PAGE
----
Tuesday, May 31, 2005

It doesn't get any greener than this. It's the water powered clock. Potato powered clocks are just so passé.
The Pint Lock, the answer to "how do I keep that goodness out of my roommate?"

Saturday, May 28, 2005

Obi Wan Cannoli. Cuke Skywalker. Princess Lettuce. Ham Solo. Chewbroccoli. C3 Peanuts. Tofu D2. Darth Tater (no, not THAT Darth Tater). It's Grocery Store Wars.

Friday, May 27, 2005

The Episcopalian Church in Connecticut is currently going through some big issues. You ought to check out[1] what an Episcopalian Church in New York is up to, however.

[1] Via "Musings of an Expagan."
Rocketboom is showing The Way to Armadillo in honor of Memorial Day.

Thursday, May 26, 2005

Ann T. Christ moves a couple more chess pieces:
The United States wants Britain's proposed identity cards to have the same microchip and technology as the ones used on American documents.

The aim of getting the same microchip is to ensure compatability in screening terrorist suspects. But it will also mean that information contained in the British cards can be accessed across the Atlantic.
Suggestion -- implanting those microchips in your head ought to work much better.
How's my driving? It looks like Big Brother will just e-mail it in:
Companies will no longer need to employ the general motorist to tattle on drivers with risky behaviors, DriveCam will do it for them. A small video camera and reorder[sic] is mounted on the rear view mirror and captures what the driver sees and hears, inside and outside the vehicle. Accidents, hard acceleration, braking or turning would trigger the system to start recording. How long until the car rental companies catch a whiff of this?[1]
Actually, my own home state of Connecticut already has rental car angencies who have tried to do this but ended up losing in court.

[1] Via AutoBlog
VW is coming out with the CrossGolf, basically an SUV version of a Golf.

It's rather uglier than sin, something akin to a Pontiac Aztec.
Blue LED's on newer electronic devices not just an annoyance:
Some researchers report that, at night, even low-level blue light may be enough to trigger recently discovered receptors in the retina that can depress melatonin production, disrupt sleep patterns and suppress the immune system.
I did notice my gout clearing up after covering the blue LED's on my laptop.

Tuesday, May 24, 2005

Plonker that I am, I've run across this English-to-American Dictionary so that you're fully armed when traveling the British Isles.

Monday, May 23, 2005

There seems to be a bit of buzz over the race to halt Medicaid coverage of Viagra for sex offenders in New York. I guess I'm not thinking clearly due to the lack of sleep, but if the sex offender in question has squared up with the house and done their time, are they not entitled to the same medical benefits as others? I understand (or at least I've heard) about the high rate of recidivism with sex offenders, but taking back coverage like this extends punishment beyond what was prescribed by the court and assumes a perpetual state of guilt on the person who has paid for their crime. If a person did their time and obtained the medicine for legitimate purposes, why go on punishing them?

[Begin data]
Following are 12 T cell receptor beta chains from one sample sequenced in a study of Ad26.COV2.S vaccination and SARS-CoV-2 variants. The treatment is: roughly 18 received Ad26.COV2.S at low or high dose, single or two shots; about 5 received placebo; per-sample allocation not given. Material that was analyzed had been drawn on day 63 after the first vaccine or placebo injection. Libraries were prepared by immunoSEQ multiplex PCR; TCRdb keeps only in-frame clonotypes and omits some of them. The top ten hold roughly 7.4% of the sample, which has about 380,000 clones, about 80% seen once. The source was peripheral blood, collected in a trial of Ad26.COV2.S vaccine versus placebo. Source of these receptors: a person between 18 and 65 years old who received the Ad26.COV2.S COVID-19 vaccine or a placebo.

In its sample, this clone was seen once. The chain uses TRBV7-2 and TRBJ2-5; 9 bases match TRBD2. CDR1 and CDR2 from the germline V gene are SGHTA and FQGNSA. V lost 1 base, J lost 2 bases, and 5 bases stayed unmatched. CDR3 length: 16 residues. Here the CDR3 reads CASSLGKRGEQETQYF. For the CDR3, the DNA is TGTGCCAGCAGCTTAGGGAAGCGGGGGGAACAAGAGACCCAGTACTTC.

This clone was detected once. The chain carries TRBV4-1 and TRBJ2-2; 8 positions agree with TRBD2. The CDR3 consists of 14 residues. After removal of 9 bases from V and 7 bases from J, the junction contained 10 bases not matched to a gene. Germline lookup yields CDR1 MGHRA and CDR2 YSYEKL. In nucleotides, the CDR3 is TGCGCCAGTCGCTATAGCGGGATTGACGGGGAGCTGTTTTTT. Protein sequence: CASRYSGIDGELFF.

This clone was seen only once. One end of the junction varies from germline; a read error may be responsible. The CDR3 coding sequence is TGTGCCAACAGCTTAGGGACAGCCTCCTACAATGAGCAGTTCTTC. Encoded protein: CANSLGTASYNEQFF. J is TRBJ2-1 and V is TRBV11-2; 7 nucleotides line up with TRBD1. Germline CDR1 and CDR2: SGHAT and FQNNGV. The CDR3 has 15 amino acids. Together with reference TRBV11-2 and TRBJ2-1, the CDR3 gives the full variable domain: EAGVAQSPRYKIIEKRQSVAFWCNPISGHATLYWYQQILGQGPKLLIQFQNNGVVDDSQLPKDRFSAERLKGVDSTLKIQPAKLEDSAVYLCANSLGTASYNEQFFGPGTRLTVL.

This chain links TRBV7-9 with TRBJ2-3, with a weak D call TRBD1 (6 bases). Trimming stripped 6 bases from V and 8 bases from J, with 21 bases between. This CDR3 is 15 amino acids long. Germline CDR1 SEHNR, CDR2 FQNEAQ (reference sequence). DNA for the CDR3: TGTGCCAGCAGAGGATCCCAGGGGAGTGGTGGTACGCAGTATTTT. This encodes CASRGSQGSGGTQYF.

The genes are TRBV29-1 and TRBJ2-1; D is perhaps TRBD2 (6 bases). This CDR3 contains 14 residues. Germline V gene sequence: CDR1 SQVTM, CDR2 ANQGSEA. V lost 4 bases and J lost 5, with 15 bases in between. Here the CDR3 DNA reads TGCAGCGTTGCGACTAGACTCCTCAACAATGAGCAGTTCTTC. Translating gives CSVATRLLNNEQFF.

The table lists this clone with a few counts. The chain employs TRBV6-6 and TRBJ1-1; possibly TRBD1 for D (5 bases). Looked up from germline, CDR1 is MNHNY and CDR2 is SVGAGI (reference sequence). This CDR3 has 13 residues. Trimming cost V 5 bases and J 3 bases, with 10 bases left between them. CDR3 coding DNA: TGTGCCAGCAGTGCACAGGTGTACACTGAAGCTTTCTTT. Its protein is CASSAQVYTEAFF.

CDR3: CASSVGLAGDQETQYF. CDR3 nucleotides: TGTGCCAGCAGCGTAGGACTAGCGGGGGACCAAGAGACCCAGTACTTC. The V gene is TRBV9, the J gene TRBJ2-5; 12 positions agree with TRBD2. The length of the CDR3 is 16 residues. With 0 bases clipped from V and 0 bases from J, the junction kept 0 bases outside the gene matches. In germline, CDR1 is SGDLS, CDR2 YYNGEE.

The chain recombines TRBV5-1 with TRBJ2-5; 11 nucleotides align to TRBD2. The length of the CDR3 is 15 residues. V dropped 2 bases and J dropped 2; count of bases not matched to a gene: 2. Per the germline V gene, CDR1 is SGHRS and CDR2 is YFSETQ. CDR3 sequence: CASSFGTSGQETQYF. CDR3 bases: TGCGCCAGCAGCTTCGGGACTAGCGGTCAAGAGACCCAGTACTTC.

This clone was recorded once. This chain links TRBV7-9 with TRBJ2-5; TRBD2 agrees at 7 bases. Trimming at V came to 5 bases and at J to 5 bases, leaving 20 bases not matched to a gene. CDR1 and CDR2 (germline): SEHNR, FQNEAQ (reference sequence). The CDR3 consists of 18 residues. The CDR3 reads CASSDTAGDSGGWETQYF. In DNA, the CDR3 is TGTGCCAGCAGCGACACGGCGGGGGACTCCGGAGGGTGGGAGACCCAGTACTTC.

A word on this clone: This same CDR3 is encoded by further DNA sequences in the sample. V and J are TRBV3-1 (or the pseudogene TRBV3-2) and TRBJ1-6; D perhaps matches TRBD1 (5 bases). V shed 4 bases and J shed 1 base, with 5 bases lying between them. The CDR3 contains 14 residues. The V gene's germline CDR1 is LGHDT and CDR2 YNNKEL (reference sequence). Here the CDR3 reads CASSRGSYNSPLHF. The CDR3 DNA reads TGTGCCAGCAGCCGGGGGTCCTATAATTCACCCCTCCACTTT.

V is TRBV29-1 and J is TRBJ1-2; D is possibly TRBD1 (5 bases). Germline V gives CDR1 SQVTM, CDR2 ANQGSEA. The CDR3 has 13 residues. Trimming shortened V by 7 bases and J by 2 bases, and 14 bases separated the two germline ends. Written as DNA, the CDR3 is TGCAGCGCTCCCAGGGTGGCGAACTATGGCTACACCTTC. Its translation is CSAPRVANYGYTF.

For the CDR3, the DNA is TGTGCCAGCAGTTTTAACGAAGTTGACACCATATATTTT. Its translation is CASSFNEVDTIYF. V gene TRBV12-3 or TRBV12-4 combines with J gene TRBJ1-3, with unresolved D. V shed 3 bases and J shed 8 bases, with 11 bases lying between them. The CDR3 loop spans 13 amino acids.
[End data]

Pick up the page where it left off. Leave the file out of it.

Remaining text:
The reason for holding back Medicaid in this instance may have similar logic to the law that prohibits felons convicted of violent crimes from obtaining fire arms (a punishment that is extended beyond imprisonment and prescribed by law), but in that case you're restricting access to something in an absolute sense related to the crime you committed. In this instance you're only limiting public funding of prescription medicine -- the medicine can still be obtained and used, but you're just not using tax payer dollars to pay for it (using tax payer dollars to pay for erectile dysfunction products at all being a totally different discussion).

I guess to put it another way -- if a person convicted of larceny has done their time and then contracts a disease that severely affects their hands, should the government withhold Medicaid to treat the very hands that caused injury to another? Where does the line get drawn?

Friday, May 20, 2005

Finally. There is a bill being started in the house to tie UN funding to reform:
One of the bill's most controversial proposals will be linking dues to the changes it spells out. The document stipulates that if the reforms are not carried out, Congress will withhold 50 percent of U.S. dues to the U.N. general budget, taking the money from programs it deems inefficient and wasteful."
50 percent is a start. I'm having a hard time figuring out what earthly good the UN has accomplished lately.

Thursday, May 19, 2005

Have you seen PostSecret? It's a blog where people send in their secrets on a postcard and some get published. It covers everything, from TMI...

...to the truly creepy...

...to the truly sad...

Now here is a good use of technology -- pay for parking with your SMS enabled cell phone:
Under the trial at Cardiff Central Station, drivers will register their stay with a text or phone call and pay only for the exact time required.

Similar mobile phone payment systems have already been introduced at car parks in America, Ireland and London.

Under the system, motorists pay for the exact time they need to park using text message or by making a phone call.
In a fully automated world your cell phone could act as your credit or debit card, and different "appliances" (cars, vending machines, check-out lines at the store) could have an interface or protocol to your cell phone.

Put your cell phone in your car and your car detects that it has a mode of payment that it can use at various places -- the parking lot in this example, the car wash, the drive-through at Dunkin' Donuts, or the gas station. Each vendor would have to be wired up to do this, of course.